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A RELIC OF LITERARY BROOKLYN has just hit the market: the fabulous yellow Greek Revival townhouse on Willow Street in Brooklyn Heights, where Truman Capote wrote Breakfast at Tiffany’s, among other works. It’s for sale for the first time since he lived there in the 1950s, with an asking price of $18 million.

Built in 1839, the house has 11 bedrooms, a basement wine cellar, and a 2,500 square foot garden.

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Capote rented the garden floor from Broadway art director Oliver Smith for 10 years in the 1950s and 1960s. I remember reading (this may be apocryphal) that he would entertain friends when his landlord was away, pretending the whole house was his.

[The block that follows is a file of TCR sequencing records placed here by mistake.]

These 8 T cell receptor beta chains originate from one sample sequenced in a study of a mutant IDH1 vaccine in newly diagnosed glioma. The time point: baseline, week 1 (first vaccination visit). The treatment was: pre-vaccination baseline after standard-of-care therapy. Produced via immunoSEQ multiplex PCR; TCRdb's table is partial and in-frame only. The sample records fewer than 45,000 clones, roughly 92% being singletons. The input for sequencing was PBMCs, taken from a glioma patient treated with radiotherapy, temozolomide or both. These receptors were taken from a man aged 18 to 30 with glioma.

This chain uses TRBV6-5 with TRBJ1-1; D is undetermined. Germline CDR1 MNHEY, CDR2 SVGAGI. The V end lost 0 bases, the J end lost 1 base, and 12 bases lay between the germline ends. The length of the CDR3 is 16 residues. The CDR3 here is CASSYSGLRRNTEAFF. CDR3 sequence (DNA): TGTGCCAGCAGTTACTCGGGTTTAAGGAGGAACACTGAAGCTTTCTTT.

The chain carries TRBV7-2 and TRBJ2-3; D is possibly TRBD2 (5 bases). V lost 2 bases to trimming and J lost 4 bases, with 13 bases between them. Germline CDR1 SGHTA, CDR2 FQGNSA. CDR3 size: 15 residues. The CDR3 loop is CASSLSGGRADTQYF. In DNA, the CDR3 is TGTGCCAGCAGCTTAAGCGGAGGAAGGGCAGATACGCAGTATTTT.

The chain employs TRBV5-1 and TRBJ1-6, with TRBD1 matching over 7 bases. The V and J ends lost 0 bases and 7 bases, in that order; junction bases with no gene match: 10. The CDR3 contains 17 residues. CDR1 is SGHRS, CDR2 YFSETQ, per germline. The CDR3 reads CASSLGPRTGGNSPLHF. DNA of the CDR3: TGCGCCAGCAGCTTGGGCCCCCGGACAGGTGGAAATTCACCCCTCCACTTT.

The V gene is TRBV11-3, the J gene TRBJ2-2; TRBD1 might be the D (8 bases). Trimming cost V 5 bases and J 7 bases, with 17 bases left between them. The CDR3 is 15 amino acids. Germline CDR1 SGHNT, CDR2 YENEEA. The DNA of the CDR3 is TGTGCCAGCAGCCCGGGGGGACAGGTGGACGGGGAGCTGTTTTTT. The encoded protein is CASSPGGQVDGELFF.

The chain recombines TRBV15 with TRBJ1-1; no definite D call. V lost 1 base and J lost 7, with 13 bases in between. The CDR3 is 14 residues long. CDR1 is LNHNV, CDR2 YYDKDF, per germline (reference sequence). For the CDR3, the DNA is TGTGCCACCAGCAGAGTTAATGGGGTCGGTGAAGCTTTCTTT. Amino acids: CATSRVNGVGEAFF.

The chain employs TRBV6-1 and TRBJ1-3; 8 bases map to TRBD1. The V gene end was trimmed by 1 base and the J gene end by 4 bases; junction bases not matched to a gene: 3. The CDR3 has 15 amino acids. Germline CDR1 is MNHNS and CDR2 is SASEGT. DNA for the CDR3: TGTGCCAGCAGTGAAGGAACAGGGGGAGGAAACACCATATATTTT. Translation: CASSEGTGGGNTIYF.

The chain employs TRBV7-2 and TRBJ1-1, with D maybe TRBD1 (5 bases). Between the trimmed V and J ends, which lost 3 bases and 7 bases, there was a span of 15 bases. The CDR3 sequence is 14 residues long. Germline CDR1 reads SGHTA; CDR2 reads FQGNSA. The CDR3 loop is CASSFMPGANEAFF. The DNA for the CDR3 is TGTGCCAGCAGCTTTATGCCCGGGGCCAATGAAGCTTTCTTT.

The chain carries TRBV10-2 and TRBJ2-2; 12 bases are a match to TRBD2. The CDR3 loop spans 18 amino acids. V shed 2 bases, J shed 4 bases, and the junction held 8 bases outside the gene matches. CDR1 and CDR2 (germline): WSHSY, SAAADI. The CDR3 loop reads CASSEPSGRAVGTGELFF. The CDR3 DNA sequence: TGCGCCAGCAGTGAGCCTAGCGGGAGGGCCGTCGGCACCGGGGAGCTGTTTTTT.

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Capote wrote an essay called “A House on the Heights” that evokes the neighborhood in those early postwar years, before the hulking Cadman Towers replaced hundreds of brownstones. The area was then home to many artists and writers, including W.H. Auden, Christopher Isherwood, and Paul and Jane Bowles, who lived around the corner on Middagh Street in one of those now-razed brownstones.

To see interior pictures of the house, go here.

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